The boondoggle makes logical sense, at first. A storm capsized Viola and twin brother Sebastian’s ship off Illyria. When the ship split in two, Viola went with one half; Sebastian, lashed to the mast and gliding through the surf like a dolphin, the other. Viola fears her brother died, so she disguises herself as a eunuch and serves the local Duke, Orsino, who is wooing Olivia, whose brother has died. Both Orsino and Olivia fall for Viola, who falls for Orsino. Re-enter Sebastian, dressed exactly like Viola, and logic warps into a hall of mirrors in Shakespeare’s Twelfth Night.
Viola’s arrival and Sebastian’s late cameo create an actor’s nightmare for Illyrians. Up to this point they know their roles — are stuck in them, in fact. Orsino will play the melancholy, unrequited wooer (and, deep down, relish the attention). Olivia will don black garb — but chic, nothing off the rack — and mourn for seven years (or until more promising suitors hit town). Sir Toby Belch will persist in having his “cakes and ale” long after the 12 days of Christmas have gone. And Malvolio — in whose very name evil lurks — will dream of social usurpation. When Viola enters, Illyrians drop their roles, lines, and cues. They struggle with real feelings and, in the process, forget how to act.
One exception is Feste, the humble, “licensed fool.” The one accurate mirror in the hall, he’s living proof of Freud’s observation about jokes being an accepted form of often-harsh social criticism. Through Feste we see through the others. Yet we know almost nothing about him.
One of the joys of theatergoing is watching a large cast perform with no weak links. When each actor comes back on, you’re glad to see them, and curious about what they’ll do next. The Old Globe’s Twelfth Night, directed with flair and heart by Paul Mullins, sports such a nicely honed ensemble it’s difficult, even unfair, to single out individuals. That said, James Newcomb’s sad-eyed Feste stands out. He frames the production’s sprightly, comic antics with an ancient, this-too-shall-pass wisdom. Newcomb, who never once plays for attention or sympathy, and never quite smiles, makes Feste a disillusioned time-traveler who’s seen it all many times, including Shakespeare’s Twelfth Night. He isn’t just a wise fool. This Feste could have written Ecclesiastes.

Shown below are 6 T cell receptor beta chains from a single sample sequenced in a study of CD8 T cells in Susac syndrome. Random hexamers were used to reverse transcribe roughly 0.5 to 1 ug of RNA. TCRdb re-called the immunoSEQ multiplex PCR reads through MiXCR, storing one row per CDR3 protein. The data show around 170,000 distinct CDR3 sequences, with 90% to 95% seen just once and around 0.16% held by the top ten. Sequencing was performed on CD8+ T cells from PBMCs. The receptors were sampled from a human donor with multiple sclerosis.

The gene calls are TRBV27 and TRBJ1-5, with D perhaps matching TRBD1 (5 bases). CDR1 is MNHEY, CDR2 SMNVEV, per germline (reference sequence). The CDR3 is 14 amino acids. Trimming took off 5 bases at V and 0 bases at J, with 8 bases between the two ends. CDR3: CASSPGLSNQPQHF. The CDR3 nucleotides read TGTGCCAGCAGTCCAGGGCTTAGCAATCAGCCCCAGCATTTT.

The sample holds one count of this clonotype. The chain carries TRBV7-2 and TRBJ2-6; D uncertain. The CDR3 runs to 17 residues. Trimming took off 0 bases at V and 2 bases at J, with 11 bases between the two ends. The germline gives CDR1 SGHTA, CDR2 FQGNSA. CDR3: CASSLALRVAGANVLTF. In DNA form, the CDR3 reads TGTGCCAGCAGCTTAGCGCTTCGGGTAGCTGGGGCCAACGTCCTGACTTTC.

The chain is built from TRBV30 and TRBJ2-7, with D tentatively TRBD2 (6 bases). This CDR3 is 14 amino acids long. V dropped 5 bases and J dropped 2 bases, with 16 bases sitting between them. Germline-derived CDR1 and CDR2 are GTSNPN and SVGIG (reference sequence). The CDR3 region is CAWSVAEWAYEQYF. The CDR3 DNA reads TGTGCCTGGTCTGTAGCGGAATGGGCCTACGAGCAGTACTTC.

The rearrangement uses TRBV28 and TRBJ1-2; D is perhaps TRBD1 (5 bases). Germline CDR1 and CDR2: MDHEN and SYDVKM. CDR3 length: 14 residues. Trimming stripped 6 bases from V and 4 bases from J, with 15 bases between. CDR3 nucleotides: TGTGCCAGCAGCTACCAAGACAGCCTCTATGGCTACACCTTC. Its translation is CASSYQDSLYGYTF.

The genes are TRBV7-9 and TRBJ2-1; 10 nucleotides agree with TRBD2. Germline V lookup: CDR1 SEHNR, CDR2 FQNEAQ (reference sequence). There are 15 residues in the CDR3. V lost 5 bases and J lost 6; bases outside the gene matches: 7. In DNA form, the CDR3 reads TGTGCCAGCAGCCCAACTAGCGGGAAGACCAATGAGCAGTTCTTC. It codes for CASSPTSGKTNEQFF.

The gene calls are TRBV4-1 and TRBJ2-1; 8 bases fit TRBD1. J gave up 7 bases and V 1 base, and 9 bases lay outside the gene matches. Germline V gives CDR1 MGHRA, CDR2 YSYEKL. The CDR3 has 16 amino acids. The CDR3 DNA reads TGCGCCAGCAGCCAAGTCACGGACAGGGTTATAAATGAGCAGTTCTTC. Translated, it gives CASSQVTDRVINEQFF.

Patrick Page — who is having quite a summer, since he also stars as Cyrano — makes Malvolio the exact opposite. For the puritanical steward in Olivia’s household, every moment is brand new. His black hair Hitler-slicked across his forehead, his gray duds an emblem of repression, Malvolio blows one of those sailor’s whistles used at the Von Trapps’ before the arrival of Maria. Page shows that a little innocence, when spurred by ambition, can be a dangerous thing.
Katie MacNichol presents two Olivias: before and after. She begins in mourning, solemn as a statue, her speeches adroitly measured. But when Viola arrives, Olivia doesn’t just fall in love, she swan dives. MacNichol combines vocal curlicues with expert, out-of-whack physicality: Olivia’s so gone she can’t even stand upright.
Dana Green is also having quite a summer. She’s terrific as Roxanne in Cyrano — grows through Shakespeare’s “seven ages,” in fact — and she shines as wise-beyond-her-years Viola, especially amidst the play’s ship of fools — much of the latter created by Bruce Turk’s agile-inept Aguecheek, Eric Hoffmann’s hedonistic Sir Toby, and Aubrey Saverino’s Maria, a malicious dervish. Their taunts and tricks, the director shows, make for overkill in Malvolio’s punishment. He, as Page reveals, had dreams and feelings too.
Ancient Illyria’s a strange place to set a play. When called by that name, the region on the western Balkan Peninsula was a collection of tribes with no large cities. Then Rome conquered it, later the Byzantines. Director Mullins smartly resets the play on the Italian Riviera in the 1950s. The choice allows costume designer Linda Cho to work in Technicolor: everyone wears shades and floating scarves and takes snapshots with Polaroid Land Cameras. The sun shines bright, even on January sixth, and Orsino’s (a languid Gerritt VanderMeer) posse lurks in the shadows with menace and, when the occasion arises, croons doo-wop.
Except for useful props — like that sleek, polished wood motorboat that cruises downstage — Ralph Funicello keeps his set static by design, since all this production needs is a useful background that doesn’t intrude. The focus stays, rightfully, on some terrific ensemble acting and Shakespeare’s kaleidoscope of cross-gendered, and cross-gartered, mistaken identities.
Twelfth Night, by William Shakespeare
Old Globe Theatre, Lowell Davies Festival Stage, Balboa Park
Directed by Paul Mullins; cast: James Newcomb, Dana Green, Gerritt VanderMeer, Aubrey Saverino, Eric Hoffmann, Bruce Turk, Katie MacNichol, Patrick Page, Kevin Hoffmann, Greg Derelian; scenic design, Ralph Funicello; costumes, Linda Cho; lighting, York Kennedy; sound and music, Christopher R. Walker; fight director, Steve Rankin
Playing through September 27. (Note: Twelfth Night runs in repertory.)